“Deextinction” technology capable of designing species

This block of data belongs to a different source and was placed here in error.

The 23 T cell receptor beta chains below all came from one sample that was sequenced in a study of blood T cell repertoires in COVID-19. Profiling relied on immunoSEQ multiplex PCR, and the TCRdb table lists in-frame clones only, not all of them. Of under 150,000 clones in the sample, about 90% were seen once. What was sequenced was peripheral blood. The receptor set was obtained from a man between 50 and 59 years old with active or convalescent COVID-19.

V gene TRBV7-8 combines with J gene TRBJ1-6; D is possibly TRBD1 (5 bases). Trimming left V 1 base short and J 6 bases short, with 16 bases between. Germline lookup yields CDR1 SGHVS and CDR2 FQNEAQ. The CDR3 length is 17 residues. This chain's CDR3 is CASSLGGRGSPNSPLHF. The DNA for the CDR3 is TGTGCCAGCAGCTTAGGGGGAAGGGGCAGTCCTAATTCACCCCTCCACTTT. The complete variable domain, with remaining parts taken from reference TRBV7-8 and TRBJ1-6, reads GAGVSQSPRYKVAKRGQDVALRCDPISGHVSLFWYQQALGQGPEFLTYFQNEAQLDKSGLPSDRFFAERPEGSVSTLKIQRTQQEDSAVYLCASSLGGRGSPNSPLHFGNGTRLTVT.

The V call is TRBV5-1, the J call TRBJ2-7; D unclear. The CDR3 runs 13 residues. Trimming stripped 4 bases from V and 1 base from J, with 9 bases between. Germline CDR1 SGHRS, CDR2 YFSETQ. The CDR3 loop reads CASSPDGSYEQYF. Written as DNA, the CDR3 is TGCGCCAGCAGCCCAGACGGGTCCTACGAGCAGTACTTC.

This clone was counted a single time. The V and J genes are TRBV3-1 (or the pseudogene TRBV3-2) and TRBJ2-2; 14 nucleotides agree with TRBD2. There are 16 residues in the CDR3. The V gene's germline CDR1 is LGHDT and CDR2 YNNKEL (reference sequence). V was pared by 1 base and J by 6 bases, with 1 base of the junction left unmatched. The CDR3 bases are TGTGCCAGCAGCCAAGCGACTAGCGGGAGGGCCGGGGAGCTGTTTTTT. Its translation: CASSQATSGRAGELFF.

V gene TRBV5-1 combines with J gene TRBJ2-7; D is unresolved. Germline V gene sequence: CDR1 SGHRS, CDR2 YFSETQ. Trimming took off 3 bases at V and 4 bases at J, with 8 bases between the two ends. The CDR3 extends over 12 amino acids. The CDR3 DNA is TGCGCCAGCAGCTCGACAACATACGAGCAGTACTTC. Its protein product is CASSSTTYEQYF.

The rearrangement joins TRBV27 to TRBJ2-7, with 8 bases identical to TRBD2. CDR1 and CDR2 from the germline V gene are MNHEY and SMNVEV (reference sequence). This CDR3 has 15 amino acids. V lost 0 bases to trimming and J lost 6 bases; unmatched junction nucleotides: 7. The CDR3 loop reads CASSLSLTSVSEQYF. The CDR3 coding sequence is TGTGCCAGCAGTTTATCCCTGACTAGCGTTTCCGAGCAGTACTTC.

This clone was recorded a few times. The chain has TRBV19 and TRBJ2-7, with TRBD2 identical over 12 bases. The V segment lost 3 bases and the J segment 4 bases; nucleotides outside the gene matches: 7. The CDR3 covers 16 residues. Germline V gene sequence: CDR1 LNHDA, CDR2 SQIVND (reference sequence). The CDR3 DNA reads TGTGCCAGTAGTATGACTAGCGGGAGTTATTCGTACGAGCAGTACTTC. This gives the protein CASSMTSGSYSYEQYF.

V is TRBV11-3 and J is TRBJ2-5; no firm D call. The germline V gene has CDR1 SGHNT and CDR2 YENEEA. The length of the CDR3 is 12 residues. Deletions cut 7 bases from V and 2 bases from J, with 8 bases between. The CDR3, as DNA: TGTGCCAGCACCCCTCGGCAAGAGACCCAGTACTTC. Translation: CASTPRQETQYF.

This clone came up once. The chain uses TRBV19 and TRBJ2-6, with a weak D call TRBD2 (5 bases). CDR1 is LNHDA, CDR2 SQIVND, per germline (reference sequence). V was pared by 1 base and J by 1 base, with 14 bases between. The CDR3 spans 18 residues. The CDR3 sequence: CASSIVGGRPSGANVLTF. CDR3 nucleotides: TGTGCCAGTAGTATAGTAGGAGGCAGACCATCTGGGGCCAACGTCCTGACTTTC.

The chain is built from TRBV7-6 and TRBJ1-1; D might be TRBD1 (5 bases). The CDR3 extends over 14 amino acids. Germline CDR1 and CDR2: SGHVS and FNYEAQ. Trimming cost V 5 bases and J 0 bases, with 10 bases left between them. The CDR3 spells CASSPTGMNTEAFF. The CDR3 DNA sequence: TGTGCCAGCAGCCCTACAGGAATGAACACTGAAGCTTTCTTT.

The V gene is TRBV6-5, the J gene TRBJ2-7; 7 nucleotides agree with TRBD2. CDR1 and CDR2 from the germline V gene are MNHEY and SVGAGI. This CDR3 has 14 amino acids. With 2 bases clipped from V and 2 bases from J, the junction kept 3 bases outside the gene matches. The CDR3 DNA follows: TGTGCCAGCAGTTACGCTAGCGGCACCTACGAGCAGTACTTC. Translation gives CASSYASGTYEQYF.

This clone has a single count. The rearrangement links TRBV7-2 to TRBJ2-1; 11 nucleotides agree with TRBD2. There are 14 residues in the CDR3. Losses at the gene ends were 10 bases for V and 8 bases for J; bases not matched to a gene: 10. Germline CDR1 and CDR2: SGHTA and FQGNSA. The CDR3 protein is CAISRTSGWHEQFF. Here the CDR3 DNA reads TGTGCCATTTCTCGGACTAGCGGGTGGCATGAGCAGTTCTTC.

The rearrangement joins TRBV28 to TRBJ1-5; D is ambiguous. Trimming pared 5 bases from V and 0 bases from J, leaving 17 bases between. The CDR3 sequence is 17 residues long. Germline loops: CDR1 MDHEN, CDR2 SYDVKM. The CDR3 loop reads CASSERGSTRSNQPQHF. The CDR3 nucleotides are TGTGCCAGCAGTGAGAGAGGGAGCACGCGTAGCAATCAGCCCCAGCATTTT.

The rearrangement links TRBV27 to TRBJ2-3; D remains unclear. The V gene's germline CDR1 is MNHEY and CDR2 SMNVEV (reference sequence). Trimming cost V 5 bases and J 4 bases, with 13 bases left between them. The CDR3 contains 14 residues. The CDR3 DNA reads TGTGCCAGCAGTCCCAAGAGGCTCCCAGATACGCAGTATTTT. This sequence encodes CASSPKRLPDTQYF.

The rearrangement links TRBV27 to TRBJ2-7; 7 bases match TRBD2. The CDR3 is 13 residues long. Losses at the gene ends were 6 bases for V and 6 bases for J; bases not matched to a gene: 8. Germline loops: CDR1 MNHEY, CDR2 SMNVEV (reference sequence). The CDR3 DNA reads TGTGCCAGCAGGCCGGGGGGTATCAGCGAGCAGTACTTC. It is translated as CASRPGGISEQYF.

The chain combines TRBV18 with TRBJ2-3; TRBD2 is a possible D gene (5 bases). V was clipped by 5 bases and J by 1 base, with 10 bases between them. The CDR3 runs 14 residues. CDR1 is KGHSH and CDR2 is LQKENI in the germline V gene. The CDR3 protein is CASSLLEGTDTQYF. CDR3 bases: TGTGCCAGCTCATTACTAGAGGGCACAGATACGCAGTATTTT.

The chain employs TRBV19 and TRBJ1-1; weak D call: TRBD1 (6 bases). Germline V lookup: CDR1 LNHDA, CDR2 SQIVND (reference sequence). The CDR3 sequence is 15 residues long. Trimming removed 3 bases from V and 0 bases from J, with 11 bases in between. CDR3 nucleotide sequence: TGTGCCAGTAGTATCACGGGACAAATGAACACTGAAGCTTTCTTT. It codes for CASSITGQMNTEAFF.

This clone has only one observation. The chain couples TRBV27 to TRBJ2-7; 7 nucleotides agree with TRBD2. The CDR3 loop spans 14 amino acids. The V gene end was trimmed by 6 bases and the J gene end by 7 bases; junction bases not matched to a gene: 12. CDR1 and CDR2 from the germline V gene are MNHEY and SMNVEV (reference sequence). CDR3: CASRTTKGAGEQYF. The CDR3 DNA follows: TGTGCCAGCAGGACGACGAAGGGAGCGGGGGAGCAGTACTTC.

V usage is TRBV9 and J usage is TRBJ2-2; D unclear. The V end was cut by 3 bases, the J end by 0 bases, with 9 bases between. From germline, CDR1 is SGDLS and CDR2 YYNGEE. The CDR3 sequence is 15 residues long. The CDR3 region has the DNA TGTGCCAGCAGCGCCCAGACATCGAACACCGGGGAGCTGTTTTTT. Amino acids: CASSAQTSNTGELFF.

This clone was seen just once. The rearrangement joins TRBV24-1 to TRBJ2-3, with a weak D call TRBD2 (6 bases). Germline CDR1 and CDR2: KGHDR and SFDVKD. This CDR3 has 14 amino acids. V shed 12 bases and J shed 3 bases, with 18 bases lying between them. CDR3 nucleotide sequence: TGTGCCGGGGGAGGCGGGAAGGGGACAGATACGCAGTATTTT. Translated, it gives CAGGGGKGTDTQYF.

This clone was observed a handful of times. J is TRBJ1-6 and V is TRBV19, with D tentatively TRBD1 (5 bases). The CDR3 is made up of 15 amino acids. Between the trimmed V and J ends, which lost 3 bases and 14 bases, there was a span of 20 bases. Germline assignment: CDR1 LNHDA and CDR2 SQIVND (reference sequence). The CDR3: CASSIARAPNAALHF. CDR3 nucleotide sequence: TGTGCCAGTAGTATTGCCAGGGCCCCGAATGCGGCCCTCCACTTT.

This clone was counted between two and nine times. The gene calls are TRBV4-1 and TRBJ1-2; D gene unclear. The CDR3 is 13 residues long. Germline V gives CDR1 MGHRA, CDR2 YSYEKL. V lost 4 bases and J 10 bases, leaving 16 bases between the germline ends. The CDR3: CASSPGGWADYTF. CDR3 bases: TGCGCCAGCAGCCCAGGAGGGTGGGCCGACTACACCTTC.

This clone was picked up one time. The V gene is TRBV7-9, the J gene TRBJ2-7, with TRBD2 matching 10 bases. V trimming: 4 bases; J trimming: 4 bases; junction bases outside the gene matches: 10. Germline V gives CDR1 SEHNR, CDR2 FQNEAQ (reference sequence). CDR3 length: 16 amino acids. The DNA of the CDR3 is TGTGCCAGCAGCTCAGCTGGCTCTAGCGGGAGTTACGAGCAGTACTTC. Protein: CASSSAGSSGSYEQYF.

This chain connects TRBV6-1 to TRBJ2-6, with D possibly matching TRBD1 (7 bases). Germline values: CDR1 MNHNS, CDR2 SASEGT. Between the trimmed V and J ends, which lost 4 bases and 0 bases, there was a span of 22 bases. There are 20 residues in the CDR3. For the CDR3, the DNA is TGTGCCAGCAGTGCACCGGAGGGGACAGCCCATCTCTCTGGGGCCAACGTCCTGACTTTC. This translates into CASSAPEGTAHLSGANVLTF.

The world of ‘Jurassic Park’ isn’t possible, a mosquito preserved in amber with dinosaur blood is a good sci-fi engine, but it’s useless on all its terms. Despite this, de-extinction is indeed a possibility, something that Carles Laluisa Fuchs, director of the Museum of Natural Sciences in Barcelona and author of several books such as “De-extinctions”, advocates. “Extinction is not a complete elimination, but rather a reinvention of extinct species,” he explains. This is because they simply cannot be 100% like species that no longer exist. Among other things, because when we recover an extinct genome, we need a reference species, which is the closest species to the extinct one. But the current and extinct ones followed different paths millions of years ago. In other words, in the case of the mammoth, we use the Asian elephant as a current reference because it is most similar to the mammoth, but there is a small percentage of genes from which we will never recover. “De-extinction initiatives are basically conservation initiatives.” Carles Lalueza Fox Director of the Museum of Natural Sciences in Barcelona Another thing that Lalueza points out is that it cannot be said, because it is completely untrue, that if the mammoth remains are well preserved, their genome can be recovered. “While there is a consensus among those working in this line, we can’t really talk about de-extinction without Crispr.” Related news Crispr, a genetic revolution that aims to rewrite the rules Alexia Columba Jerez Improve crops, create cows that give more milk, develop custom-made organs, light up supermaterials, generate new biofuels … This cut-and-paste technology opens up an infinite world From the possibilities hence the risky proposals like those of Colossal, a biosciences and genetics company co-founded by Ben Lam, a technology and software entrepreneur, and George Church, who was the youngest scientist on the Human Genome Project. Colossal set out to bring back the woolly mammoth, direwolf, and dodo. Three possibilities that Lalueza dismisses as real options. “I think the marsupials are a bad example, because they diverged from each other millions of years ago, so the genetic reference we could use would be very far away. The problem with the dodo is that nothing has ever been cloned or done with the birds,” says LaLuisa. Lluís Montoliu, a researcher at the National Center for Biotechnology (CNB-CSIC) went on to explain to ABC that “what Colossal proposes is refining the egg cell of an Asian elephant so that it closely resembles the genome of the woolly mammoth. Once this process is complete, the nucleus will be cloned like Dolly the sheep.” . In order to get her pregnant, the elephant’s “surrogate uterus” would be used. The question is why implement de-extinction. For Lalueza, “the standard answer is that it is a goal of ecological restoration. In many cases, the species that have disappeared had an essential ecological role in the ecosystem. For example, the birds that acted as pollinators. Environmental The giant steppe is gone, to be replaced by the tundra, which is an ecologically very unproductive environment in the region of Siberia.The official explanation is this, but “the real reason I think is behind these initiatives is that you can do basic research in all these aspects and then be able to apply it on conservation. In other words, de-extinction initiatives are essentially conservation initiatives.” Unlike Colossal, Lalueza suggests working with insects for that de-extinction. “In my case, I’m looking at a butterfly that went extinct in 1941. And then all of this technology can be used in Conservation of threatened insects, because insects are less visible, but in reality they have an impressive decline in their numbers.” And the balance of different ecosystems depends on them. More information Geoengineering, the controversial plan to play God with the weather Sadhguru, a yogi who fights an unknown problem of soil extinction Nanotechnology, on the verge of a revolution Therefore, the possibility of genetically engineering species is one of the future lines of this expert who thinks about combating diversity loss or climate change. I know this can be controversial, he says, but I think you have to be creative without to close the doors.”

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